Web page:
By Juan Forero
Washington Post Foreign Service
Thursday, December 24, 2009; A06
BOGOTA, COLOMBIA -- Colombia's largest rebel group, which in recent months has launched a string of armed attacks to demonstrate that it is not a spent force after 45 years of conflict, this week staged a strike that alarmed Colombians and raised questions about President Álvaro Uribe's U.S.-supported security strategies.
At 10:15 p.m. Monday, as Luis Francisco Cuéllar, the governor of a rural state in southern Colombia, was settling into bed, a commando unit of the Revolutionary Armed Forces of Colombia barreled into his home, clad in jungle camouflage and carrying assault rifles. The men killed a police guard, then blew up the front door.
"He was in his pajamas, shoeless," Cuéllar's wife, Imelda Galindo, said by phone Wednesday from Florencia, the bustling capital of Caqueta state. "I said, 'Please, what do you want?' He is sick, I told them."
The men did not answer, Galindo said. Instead, they hustled the 68-year-old Cuéllar down three flights of stairs, out the front door and into a four-wheel-drive vehicle. With Colombian troops in pursuit, his captors sliced his throat and dumped him just outside Florencia. Security forces found his body Tuesday, when he would have turned 69.
That the guerrilla group would target the state's highest-ranking official in the middle of the heavily guarded state capital underscored the threat it still poses. Cuéllar's slaying has also left Colombians wondering whether FARC, as the group is known, is reviving a policy many thought it had abandoned: kidnapping high-profile civilians. In 2002, a French-Colombian politician, Ingrid Betancourt, was abducted in Caqueta while campaigning for the presidency.
The influential Colombian newspaper El Tiempo said Wednesday that the operation against Cuéllar "showed the terrorist capacity" of the FARC. "Underestimating its capacity to plan kidnappings of high officials and military strikes like those in recent months is a crass error society cannot commit," it said in an editorial.
León Valencia, director of New Rainbow, a Bogota policy group, said there is no doubt that the rebels had been weakened by an army offensive, backed by U.S. training and intelligence-gathering, that culminated in last year's daring rescue of 15 hostages, including Betancourt and three Americans.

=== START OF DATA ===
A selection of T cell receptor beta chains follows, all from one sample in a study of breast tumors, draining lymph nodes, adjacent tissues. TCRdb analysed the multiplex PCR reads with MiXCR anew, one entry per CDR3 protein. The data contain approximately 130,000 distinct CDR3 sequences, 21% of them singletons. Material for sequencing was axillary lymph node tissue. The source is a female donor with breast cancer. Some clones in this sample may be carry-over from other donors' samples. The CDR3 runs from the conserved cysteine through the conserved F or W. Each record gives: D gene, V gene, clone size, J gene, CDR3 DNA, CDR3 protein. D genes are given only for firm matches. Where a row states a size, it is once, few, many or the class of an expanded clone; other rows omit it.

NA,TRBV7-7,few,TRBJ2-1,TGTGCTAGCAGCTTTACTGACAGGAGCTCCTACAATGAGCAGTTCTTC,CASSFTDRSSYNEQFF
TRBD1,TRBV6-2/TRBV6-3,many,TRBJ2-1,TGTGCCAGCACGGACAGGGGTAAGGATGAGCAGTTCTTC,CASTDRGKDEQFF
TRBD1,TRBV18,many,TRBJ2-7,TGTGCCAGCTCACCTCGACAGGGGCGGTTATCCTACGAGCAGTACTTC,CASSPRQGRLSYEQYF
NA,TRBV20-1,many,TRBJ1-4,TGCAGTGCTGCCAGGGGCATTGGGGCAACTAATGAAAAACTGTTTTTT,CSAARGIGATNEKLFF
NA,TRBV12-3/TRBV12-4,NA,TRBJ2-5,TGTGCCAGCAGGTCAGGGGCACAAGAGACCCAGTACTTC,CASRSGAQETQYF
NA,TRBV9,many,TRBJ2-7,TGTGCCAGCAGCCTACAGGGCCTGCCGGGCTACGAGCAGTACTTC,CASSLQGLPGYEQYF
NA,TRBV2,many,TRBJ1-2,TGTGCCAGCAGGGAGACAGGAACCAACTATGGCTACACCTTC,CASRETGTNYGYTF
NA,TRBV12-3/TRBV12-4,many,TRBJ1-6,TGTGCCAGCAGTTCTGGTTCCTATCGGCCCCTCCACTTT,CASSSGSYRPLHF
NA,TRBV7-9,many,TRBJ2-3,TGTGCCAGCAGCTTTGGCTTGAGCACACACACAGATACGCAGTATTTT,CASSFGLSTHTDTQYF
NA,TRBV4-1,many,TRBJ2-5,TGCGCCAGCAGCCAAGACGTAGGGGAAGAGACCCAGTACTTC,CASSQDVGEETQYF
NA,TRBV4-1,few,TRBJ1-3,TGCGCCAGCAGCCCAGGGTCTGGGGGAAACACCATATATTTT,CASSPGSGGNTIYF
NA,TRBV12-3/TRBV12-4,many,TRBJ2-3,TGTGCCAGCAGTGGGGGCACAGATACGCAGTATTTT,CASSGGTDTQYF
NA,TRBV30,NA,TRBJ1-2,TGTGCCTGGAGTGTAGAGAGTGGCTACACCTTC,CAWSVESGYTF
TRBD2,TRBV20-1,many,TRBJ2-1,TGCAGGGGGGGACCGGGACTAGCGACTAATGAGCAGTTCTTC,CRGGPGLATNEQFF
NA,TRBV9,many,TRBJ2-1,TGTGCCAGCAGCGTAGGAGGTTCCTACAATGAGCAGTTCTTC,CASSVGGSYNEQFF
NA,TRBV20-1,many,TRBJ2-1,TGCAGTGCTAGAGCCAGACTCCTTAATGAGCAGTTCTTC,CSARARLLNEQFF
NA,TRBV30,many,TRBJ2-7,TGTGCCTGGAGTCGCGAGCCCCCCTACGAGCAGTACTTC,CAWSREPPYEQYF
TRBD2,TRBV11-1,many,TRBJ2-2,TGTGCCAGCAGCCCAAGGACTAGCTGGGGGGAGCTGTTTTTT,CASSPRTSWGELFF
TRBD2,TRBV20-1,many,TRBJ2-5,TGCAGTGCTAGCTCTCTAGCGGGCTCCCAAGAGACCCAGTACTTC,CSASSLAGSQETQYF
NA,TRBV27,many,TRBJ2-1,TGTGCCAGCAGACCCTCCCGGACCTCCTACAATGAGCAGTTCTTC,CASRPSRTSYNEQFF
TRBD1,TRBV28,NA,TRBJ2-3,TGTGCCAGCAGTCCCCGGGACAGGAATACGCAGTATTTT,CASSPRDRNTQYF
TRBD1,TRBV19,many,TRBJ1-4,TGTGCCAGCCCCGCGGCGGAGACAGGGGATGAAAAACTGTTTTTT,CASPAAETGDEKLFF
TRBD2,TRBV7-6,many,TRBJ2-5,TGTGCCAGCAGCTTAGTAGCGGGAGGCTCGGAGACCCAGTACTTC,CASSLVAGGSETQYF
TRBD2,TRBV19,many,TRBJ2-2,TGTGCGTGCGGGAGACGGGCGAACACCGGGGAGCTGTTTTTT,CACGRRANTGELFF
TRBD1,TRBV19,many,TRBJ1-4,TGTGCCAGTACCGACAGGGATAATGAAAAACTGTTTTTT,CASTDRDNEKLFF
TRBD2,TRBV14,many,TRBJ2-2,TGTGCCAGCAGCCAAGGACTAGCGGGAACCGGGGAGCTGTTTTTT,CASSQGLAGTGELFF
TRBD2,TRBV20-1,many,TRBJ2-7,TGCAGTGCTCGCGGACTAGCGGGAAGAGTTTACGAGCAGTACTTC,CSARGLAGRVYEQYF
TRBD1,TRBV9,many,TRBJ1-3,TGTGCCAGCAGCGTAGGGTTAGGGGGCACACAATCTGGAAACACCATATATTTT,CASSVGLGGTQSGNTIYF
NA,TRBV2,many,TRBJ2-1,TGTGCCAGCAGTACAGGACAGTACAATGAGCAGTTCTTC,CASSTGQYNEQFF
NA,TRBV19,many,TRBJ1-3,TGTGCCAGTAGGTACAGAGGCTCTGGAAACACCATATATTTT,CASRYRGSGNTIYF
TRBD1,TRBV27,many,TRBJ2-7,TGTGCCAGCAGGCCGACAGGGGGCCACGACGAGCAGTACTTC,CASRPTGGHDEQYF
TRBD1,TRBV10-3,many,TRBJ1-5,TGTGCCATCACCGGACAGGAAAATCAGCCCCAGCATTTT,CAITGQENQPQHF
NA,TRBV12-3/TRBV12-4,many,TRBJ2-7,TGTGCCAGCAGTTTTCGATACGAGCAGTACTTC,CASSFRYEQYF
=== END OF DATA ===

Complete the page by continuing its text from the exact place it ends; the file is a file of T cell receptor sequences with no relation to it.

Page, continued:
But a recent New Rainbow study has shown, he said, that the number of guerrilla "actions" -- including ambushes, slayings and the planting of land mines -- increased from 1,200 in 2008 to 1,600 this year. He also said that FARC, under new leadership, is working to recover key zones in the south while forging an alliance with the National Liberation Army, another rebel group.
"This is a new phase," Valencia said. "There is a new reorganization of the group, with a plan they call 'rebirth.' "
Sergio Jaramillo, vice minister of defense, said that military officials do not think the rebels can recover from their recent setbacks, including the desertions of thousands of fighters and the deaths of experienced commanders in attacks carried out by the military.
"There is no way back for them strategically, though they can do things here and there," he said.
Still, Jaramillo acknowledged that the group has a strong intelligence network in Caqueta. The state, a regional center of the drug trade, has also seen FARC killings of other local officials. "This does say something about the security in Caqueta," he said.
The abduction of the governor was carried out in a city that is accustomed to a heavy military presence. The Colombian army's 6th Division is based in Florencia, and just to the north is an army base, Larandia, where U.S. personnel have trained Colombian soldiers.
In Florencia on Wednesday, people took to the streets, waving white flags and shouting in unison, "Why did you have to kill him?" Cuéllar's casket was driven along narrow streets and then brought to the state assembly building so mourners could pay their last respects.
"This was an attack against order, against life, against all the good people here," Olga Patricia Vega, the acting governor, said in a phone interview from Florencia. "This attack was designed to give the sensation that the FARC is strong, that they are important here in Caqueta. But they should know that the good people here outnumber them."
Galindo, the governor's wife, said that her husband was familiar with FARC tactics: He was a rancher who had been kidnapped four times, released each time after paying a ransom.
Galindo said she presumes that this time, he did not want to cooperate. She said she also thinks her husband could not walk quickly enough for the guerrillas, his feet having been cut by the broken glass left after the kidnappers destroyed the front door with explosives.
The evening had begun, Galindo said, with a pleasant pre-Christmas gathering at their home. The couple had invited about a dozen guests for drinks and food, a common occurrence in Colombia in the days before the holiday.
But she said he had a busy day planned for Tuesday and told his guests he was feeling tired.
"My husband said, 'I'm ready for bed.' And so everyone left," she recalled. Only minutes later, she said, the kidnappers were in their bedroom.
"I screamed and screamed: 'Help, help! They kidnapped the governor!'" she said.
Galindo said that she had hoped he would soon be released but that she also remembered he had once told her: "If God calls, I will be ready."